You can tell free agency is getting close now because everyone is "reporting" things. The Times is reporting that LeBron James is leaning toward Chicago, and Stephen A. Smith, who is apparently still out there doing things (who knew?), says LeBron and Bosh are definitely coming to Miami. (Definitely!) The truth is, nobody knows anything, and that everyone is suddenly presuming to just shows we're almost to July 1. It shows everyone's getting antsy: The show's about to begin.
So: You've got questions, we've got answers.
What's the Knicks' plan for Thursday?
General manager Donnie Walsh, coach Mike D'Antoni, Allan Houston, and Jim Dolan (who invited him?) will be heading to Akron to make their pitch. Chris Rock and Jerry Seinfeld won't be along for the ride. The meeting will take place at 1 p.m. They are expected to sell LeBron on the team's basketball plan, and less on the rather awesome city the Knicks play in. Though you can probably expect them to point out that the tallest building in Akron doesn't even make our top 84.
Will LeBron be the only free agent they meet with?
He won't even be the first. They'll head to Los Angeles just after midnight Wednesday to chat with Hawks guard Joe Johnson.
Who else is going to meet with LeBron?
Everybody. Nets bigwig Mikhail Prokhorov, with Jay-Z of course, is heading to Akron as well — we are extremely curious to hear what the Russian thinks of Akron — along with John Paxson and Jerry Reinsdorf of the Bulls, and representatives of the Clippers, Cavaliers, and Heat. The first appointment: the Nets, actually.
Will any of these people ever go to Akron again after Thursday?
We're thinking no.
Why do people think the Bulls are the obvious pick?
We are not sure. Yes, the Bulls cleared out some salary cap space by trading Kirk Hinrich to the Wizards, but they still don't have quite enough to offer two max contracts. (As we detailed in our big LeBron mag story, no one — Chris Bosh, Dwyane Wade, anyone — wants to take less than max even if they do get to play with LeBron. It's a pride thing.) And even if they did figure out a way to get far enough under the cap, it is far from certain that James and point guard Derrick Rose would play well together; Rose notoriously needs the ball to create, and many wonder whether there would be enough shots to go around. Also: The Bulls now have no three-point shooters outside Rose. And we repeat: To surpass Michael Jordan in Chicago, LeBron will need to win seven titles. Seven. That said: If Worldwide Wes really is running the show the way everyone in the NBA likes to pretend he is, this is where LeBron will be.
What about Miami?
This seems to make a bit more sense — a LeBron-Wade-Bosh trio is terrifying, even if they'd be playing in front of a three-quarters-full American Airlines Arena by January — but the Heat haven't cleared out enough space, either. They'll have to trade Michael Beasley to get that far, and if that happens, they'll have even fewer players on their roster than the Knicks do: With their attempted buyout of James Jones, they, before free agency, would have only Wade and Mario Chalmers on the roster. Every other player would have to essentially be a D-League guy. And that's if they reach a buyout with Jones and trade Beasley. At least the Knicks have a bench. As it turns out, it's not easy to clear out all this cap space after all, as the Knicks can surely attest.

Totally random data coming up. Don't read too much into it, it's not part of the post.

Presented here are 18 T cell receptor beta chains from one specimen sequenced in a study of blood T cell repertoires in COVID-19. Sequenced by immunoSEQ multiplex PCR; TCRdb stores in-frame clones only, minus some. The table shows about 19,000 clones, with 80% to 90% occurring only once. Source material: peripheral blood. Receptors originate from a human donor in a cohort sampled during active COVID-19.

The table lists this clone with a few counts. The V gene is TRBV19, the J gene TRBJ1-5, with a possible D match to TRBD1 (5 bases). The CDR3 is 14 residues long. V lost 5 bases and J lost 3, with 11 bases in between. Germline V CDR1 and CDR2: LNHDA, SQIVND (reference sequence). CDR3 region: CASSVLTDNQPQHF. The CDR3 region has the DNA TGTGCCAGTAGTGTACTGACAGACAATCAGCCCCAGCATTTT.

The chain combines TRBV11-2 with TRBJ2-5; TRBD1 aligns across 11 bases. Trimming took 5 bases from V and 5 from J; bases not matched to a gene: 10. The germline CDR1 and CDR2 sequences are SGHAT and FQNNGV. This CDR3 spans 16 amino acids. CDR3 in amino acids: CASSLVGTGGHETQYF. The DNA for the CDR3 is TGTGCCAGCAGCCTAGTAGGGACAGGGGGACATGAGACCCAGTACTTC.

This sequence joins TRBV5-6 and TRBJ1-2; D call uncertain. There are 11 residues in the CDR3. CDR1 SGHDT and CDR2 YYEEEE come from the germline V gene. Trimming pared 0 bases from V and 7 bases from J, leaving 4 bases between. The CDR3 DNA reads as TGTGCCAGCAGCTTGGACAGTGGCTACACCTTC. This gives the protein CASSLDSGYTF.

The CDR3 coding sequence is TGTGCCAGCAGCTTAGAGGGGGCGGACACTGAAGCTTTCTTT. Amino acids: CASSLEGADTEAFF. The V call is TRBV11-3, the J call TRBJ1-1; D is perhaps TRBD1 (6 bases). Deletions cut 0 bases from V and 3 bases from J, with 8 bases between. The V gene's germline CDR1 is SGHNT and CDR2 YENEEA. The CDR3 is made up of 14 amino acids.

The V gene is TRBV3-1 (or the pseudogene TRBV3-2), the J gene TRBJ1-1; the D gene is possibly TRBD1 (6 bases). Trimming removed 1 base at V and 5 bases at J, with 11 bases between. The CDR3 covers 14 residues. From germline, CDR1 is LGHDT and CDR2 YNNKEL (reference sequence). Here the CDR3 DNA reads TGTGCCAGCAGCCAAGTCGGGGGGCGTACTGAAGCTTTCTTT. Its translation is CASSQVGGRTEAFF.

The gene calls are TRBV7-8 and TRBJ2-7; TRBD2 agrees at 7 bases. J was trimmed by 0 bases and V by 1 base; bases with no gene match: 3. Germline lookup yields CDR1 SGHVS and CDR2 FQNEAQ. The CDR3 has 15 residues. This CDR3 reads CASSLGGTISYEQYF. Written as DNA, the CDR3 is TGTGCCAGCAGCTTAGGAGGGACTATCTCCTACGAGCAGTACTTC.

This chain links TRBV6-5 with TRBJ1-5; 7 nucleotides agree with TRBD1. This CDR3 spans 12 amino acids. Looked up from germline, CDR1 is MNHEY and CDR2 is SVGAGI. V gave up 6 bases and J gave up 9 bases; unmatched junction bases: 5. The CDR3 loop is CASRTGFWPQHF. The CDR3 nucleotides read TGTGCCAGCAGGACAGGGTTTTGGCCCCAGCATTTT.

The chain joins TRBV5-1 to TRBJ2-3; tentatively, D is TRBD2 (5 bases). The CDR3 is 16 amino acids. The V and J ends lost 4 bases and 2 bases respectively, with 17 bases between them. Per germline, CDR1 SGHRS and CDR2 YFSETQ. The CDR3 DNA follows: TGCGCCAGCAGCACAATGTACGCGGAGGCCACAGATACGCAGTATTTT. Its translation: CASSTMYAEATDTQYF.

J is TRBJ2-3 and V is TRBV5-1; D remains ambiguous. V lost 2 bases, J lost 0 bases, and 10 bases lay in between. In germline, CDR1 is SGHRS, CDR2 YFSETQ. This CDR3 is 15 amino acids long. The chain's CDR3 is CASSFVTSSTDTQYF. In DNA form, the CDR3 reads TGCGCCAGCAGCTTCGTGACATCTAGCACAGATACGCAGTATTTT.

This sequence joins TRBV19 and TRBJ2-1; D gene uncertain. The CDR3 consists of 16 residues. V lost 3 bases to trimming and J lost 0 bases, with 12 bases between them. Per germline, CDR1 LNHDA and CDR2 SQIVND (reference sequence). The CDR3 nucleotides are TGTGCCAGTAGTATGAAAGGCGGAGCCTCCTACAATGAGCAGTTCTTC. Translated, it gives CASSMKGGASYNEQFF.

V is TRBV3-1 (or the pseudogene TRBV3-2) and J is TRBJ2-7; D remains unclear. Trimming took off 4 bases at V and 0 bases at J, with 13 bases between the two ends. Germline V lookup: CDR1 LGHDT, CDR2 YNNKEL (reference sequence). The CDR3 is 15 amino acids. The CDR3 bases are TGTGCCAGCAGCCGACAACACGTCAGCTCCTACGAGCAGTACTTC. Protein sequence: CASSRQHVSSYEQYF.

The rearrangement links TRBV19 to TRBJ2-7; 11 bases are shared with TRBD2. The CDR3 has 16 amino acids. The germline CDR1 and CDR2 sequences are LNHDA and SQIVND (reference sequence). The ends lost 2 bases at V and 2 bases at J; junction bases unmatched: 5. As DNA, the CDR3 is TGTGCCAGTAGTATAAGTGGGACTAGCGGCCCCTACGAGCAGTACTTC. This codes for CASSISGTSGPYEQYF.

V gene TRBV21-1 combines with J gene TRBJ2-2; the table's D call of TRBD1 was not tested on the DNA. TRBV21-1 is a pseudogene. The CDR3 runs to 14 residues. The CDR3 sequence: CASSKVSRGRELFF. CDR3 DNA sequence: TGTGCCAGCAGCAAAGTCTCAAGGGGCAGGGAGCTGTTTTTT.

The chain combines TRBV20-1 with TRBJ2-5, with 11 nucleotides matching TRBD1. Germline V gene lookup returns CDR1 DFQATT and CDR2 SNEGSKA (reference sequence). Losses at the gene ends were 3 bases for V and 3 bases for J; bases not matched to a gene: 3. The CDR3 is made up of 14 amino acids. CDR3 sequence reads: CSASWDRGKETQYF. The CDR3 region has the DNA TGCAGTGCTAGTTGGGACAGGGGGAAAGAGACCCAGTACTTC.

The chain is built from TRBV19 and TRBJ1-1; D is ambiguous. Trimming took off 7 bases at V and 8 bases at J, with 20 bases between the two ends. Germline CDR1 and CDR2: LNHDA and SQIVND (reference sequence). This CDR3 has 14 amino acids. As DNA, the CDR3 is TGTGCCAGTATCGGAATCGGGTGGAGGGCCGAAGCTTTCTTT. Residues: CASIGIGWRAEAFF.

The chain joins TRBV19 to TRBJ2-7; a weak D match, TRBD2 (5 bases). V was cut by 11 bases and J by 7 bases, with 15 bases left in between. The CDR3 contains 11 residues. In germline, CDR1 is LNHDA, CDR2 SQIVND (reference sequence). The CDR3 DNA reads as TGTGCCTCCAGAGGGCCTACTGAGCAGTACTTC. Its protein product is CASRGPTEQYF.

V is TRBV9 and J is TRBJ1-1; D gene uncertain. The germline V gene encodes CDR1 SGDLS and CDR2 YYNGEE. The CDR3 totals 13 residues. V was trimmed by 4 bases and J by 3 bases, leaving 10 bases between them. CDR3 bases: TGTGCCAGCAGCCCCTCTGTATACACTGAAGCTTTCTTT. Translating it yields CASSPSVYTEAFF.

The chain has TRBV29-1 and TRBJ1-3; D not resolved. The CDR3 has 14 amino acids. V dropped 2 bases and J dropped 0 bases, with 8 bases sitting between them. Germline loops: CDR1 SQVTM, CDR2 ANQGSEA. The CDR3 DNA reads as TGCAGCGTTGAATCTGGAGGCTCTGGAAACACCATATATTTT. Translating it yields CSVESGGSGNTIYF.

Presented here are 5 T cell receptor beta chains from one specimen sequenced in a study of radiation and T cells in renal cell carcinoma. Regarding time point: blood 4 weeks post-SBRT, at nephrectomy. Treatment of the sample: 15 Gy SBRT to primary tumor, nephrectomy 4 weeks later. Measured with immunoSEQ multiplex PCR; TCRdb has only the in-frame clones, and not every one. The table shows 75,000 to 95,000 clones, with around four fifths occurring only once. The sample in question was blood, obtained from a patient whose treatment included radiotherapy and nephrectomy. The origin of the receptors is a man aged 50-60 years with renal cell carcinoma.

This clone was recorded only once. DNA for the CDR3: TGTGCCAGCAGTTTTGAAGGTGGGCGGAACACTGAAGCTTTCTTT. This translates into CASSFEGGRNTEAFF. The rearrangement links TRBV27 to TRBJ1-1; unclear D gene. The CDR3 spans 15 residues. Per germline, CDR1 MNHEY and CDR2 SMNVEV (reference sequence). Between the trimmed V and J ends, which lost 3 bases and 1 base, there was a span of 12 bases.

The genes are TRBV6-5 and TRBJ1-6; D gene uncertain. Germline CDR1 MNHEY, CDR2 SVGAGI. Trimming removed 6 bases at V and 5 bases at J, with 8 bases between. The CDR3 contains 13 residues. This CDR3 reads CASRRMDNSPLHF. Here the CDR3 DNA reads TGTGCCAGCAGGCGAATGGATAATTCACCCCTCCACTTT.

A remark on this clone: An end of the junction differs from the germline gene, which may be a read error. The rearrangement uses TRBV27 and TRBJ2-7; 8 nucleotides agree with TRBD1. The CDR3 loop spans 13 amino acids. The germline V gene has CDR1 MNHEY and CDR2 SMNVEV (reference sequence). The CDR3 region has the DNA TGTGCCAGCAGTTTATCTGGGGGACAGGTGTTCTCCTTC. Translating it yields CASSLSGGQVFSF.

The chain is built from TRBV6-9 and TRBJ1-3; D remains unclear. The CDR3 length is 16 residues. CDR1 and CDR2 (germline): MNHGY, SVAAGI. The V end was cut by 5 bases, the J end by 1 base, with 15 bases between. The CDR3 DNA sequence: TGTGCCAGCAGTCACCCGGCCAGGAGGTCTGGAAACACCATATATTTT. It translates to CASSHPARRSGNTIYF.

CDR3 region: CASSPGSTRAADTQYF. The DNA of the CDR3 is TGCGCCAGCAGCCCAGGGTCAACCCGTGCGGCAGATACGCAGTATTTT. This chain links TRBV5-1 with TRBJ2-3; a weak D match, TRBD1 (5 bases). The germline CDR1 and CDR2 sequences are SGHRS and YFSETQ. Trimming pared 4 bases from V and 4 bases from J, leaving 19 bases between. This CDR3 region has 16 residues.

What about the Nets?
The Nets seem to have generally conceded the LeBron Sweepstakes, and they're full of management upheaval right now. (They have no coach, and no GM. Problem.) (Ed. Note: Sorry, we inexplicably forgot about Avery Johnson. They're still missing a GM, though.) That said, there are those who believe LeBron will be intrigued by Prokhorov, and Brooklyn. But playing two years in Newark? LeBron might be more likely to sign just a three-year contract and ask Prokhorov to call him in 2013.
What about the Clippers?
Well, it's cute that they're trying.
What about the Cavaliers?
Strange how the assumption went from "it'll be either Cleveland or New York" to "it'll be somewhere other than Cleveland, but probably not New York" in the span of one postseason series, isn't it? For their part, the Cavs haven't given up, but they seem to be using fear and guilt as their primary selling points. From the Akron Beacon-Journal this morning: "If James walks away now, after the way everything unraveled in the span of a week, he'll be viewed as a pariah and hated by many who have spent the past seven years embracing him. Can he live with that? Maybe, maybe not. This will be his home long after his NBA career has ended." LeBron has always been thought of as loyal, but that only goes so far: After all, he is the one hosting all his suitors this week.
So do the Knicks have a Plan B?
Sure, pretty much, yeah, obviously, of course? As Howard Beck pointed out this morning, the goal of all the Knicks' machinations over the last few years has been to clear up the Isiah Thomas cap disaster, not necessarily just to get James. He's right, but the Knicks clearly have not given up: There's still, oddly, a quiet confidence to the Knicks when it comes to James; they certainly have more confidence in their chances than the rest of the NBA does. If James doesn't come here, the Knicks will certainly consider Joe Johnson and Amar'e Stoudemire, though some believe that just prolongs the misery of the last decade. They could also hold on to some cap space and go after Carmelo Anthony next year, and, after all, there are tons of other free agents this year.
But everyone's gonna think this is a disaster if LeBron doesn't come here, won't they?
What does David Spade think about all this?
He thinks LeBron won't move because he won't want to wait for the cable guy.